Cellular and Molecular Neurobiology

, Volume 30, Issue 8, pp 1295–1302 | Cite as

In PC12 Cells, Expression of Neurosecretion and Neurite Outgrowth are Governed by the Transcription Repressor REST/NRSF

  • Rosalba D’Alessandro
  • Jacopo Meldolesi
Review Paper


A rapid drop of the transcription repressor REST/NRSF during precursor differentiation into nerve cells is known to release the repression of hundreds of specific genes and thus to orchestrate the acquisition of the specific phenotype. REST, however, is important not only for differentiation, but also for the maintenance of key properties in mature nerve cell. The PC12 line is uniquely favorable for studying REST because, in addition to the wild-type, low REST neurosecretory cells, it includes spontaneously defective clones lacking neurosecretion, where REST is as high as in non-nerve cells. In this article, we summarize our cell biologic studies of two nerve cell-specific processes dependent on REST, neurosecretion and neurite outgrowth. We demonstrate that, in wild-type PC12 transfected with REST constructs, expression of genes encoding proteins of dense-core and synaptic-like vesicles is decreased, though, to different extents, with chromogranins being the most and the SNAREs (except SNAP25) the least affected. Concomitantly, dense core-vesicles decrease markedly in size but can still be discharged by regulated exocytosis. When, in contrast, dominant-negative constructs of REST are transfected in high-REST PC12, and the main effector enzymes of REST, histone deacetylases, are blocked, dense-core vesicles reappear and are discharged upon stimulation. In high-REST PC12, also neurite outgrowth is inhibited by down regulation of the NGF receptor. Concomitantly, however, high REST induces the expression of proteins and of an exocytic organelle, the enlargeosome, which sustain a Rac1-dependent form of neurite outgrowth, unknown until now, operative in PC12, in neuroblastoma SH-SY5Y cells, and also in neurons.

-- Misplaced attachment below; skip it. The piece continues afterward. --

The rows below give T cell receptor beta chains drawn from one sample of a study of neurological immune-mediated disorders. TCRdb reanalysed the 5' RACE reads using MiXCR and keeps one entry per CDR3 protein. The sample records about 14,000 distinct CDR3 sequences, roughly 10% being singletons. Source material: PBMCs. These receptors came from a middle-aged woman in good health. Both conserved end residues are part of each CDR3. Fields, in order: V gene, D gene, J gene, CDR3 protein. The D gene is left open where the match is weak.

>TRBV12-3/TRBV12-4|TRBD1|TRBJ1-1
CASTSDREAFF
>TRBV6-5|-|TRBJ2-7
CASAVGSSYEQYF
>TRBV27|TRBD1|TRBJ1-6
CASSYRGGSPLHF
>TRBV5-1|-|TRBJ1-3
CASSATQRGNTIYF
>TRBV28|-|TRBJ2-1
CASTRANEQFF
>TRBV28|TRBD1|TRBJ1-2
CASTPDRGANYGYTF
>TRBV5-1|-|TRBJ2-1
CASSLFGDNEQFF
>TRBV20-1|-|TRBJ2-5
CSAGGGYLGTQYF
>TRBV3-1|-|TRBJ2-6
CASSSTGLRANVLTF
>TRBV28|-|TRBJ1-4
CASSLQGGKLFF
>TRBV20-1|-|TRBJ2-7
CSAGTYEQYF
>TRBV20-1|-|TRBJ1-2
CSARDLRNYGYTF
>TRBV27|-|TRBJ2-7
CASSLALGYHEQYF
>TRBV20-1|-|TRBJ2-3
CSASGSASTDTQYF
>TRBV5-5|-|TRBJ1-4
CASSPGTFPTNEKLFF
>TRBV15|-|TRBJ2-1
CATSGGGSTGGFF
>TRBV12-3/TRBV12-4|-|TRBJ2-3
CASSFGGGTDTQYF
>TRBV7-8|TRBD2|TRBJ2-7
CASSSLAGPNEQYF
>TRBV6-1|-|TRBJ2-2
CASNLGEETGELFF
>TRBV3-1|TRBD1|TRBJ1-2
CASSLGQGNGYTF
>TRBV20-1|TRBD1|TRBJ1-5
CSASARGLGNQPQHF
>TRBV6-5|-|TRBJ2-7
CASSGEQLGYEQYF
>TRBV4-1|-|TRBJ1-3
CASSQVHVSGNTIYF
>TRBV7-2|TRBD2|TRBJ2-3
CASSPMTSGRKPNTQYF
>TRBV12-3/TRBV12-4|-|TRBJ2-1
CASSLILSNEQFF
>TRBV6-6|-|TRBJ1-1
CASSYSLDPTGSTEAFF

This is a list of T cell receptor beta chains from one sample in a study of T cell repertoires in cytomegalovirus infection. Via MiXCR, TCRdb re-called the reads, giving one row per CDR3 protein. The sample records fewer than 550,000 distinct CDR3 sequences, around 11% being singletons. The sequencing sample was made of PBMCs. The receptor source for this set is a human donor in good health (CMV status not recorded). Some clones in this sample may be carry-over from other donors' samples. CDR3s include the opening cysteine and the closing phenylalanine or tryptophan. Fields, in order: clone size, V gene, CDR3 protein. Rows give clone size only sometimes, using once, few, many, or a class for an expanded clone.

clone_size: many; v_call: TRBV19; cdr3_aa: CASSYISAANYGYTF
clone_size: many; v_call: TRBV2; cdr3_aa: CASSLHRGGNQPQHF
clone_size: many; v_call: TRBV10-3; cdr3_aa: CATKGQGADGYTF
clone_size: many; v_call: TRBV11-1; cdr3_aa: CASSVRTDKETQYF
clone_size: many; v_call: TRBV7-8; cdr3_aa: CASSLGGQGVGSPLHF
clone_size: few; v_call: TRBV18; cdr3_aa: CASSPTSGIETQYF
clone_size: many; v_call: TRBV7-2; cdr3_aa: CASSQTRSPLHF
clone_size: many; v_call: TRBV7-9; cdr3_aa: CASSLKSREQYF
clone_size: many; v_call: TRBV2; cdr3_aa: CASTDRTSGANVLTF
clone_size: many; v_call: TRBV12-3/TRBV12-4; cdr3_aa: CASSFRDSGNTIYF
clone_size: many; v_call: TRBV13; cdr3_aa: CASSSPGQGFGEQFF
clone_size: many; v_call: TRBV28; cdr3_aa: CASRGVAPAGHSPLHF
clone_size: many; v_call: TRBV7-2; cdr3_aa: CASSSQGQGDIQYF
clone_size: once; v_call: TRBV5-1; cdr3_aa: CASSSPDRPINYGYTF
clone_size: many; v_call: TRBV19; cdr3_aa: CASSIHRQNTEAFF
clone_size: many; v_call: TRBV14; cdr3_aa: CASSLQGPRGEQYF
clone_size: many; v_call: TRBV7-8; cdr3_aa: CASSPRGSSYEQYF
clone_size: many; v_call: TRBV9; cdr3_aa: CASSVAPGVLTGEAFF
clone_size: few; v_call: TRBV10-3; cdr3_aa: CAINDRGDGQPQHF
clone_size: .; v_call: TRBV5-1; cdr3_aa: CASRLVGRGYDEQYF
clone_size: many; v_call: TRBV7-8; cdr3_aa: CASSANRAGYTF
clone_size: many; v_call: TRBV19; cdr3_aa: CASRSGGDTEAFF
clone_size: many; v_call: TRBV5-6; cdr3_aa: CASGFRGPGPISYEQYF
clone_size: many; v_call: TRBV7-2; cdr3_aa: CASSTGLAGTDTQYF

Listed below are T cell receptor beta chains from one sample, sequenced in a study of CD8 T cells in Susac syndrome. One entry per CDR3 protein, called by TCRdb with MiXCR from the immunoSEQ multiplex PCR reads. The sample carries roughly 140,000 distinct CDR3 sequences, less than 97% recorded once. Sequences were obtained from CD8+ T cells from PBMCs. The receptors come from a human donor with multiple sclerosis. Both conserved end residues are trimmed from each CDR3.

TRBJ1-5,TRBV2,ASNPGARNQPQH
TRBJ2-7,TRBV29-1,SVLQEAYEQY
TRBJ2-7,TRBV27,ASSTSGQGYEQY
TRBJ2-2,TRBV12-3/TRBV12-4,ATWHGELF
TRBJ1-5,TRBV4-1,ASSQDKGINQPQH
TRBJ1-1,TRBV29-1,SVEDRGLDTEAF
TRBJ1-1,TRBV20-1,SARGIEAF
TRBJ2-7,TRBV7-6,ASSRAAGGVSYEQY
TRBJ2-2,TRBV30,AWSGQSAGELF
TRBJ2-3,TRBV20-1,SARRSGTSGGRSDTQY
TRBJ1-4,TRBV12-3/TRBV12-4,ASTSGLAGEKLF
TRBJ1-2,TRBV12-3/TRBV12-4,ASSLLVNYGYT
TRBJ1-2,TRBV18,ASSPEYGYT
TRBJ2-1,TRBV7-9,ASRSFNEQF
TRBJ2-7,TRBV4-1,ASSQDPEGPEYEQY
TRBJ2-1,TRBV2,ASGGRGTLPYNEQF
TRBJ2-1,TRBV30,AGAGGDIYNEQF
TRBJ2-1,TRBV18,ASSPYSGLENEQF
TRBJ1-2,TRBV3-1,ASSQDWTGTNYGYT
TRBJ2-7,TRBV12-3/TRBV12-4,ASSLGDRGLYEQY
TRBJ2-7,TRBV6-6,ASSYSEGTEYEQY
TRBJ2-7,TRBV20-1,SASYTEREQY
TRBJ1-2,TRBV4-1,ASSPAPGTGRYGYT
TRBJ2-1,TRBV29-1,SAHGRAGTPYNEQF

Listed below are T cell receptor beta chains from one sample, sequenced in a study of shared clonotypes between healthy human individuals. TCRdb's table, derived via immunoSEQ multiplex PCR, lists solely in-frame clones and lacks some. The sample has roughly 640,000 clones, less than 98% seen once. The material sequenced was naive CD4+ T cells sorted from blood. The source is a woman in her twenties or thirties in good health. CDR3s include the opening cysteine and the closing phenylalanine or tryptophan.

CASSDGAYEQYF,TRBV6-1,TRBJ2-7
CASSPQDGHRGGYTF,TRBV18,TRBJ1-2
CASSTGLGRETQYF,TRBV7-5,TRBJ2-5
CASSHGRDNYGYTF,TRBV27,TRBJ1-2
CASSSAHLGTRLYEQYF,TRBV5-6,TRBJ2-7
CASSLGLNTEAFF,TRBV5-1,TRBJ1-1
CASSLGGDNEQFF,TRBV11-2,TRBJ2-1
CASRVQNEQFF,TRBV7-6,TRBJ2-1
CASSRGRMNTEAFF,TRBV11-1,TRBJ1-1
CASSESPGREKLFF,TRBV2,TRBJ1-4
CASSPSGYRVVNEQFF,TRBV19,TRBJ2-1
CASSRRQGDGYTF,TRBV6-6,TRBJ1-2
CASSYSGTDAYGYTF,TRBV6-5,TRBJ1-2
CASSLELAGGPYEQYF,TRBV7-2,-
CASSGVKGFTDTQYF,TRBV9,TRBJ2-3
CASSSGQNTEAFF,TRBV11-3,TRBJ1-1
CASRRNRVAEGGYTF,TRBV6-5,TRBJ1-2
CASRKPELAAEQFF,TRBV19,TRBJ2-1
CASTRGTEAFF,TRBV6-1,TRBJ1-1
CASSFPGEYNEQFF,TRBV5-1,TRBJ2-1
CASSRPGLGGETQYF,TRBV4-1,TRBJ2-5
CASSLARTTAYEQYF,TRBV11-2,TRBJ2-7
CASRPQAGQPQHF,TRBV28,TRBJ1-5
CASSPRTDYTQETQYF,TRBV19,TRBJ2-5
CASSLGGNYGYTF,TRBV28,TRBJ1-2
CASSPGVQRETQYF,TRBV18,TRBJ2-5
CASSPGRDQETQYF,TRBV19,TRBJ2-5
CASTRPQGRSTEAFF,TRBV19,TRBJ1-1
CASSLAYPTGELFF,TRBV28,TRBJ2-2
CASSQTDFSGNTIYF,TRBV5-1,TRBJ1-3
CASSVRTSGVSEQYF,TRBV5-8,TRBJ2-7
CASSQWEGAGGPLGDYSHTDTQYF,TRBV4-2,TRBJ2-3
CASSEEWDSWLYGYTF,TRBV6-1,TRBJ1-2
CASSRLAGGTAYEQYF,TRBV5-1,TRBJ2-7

Nerve cells/non-nerve cells Dense-core vesicles Clear vesicles Chromogranins Exocytosis SNAREs Histone deacetylases Enlargeosomes Rac1 



The contribution of the other members of the laboratory, in particular, of Andrijana Klajn and Gabriella Racchetti, to this study is gratefully acknowledged. The original study as summarized here was supported by grants from the Italian Ministry of Education and Research (FIRB 2003 and PRIN 2007), IIT, and Telethon 2009 (GGP09066).


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Copyright information

© Springer Science+Business Media, LLC 2010

Authors and Affiliations

  1. 1.Division of Neuroscience, IIT Network, Research Unit of Molecular NeuroscienceVita-Salute San Raffaele University and Scientific Institute San Raffaele, DIBITMilanItaly

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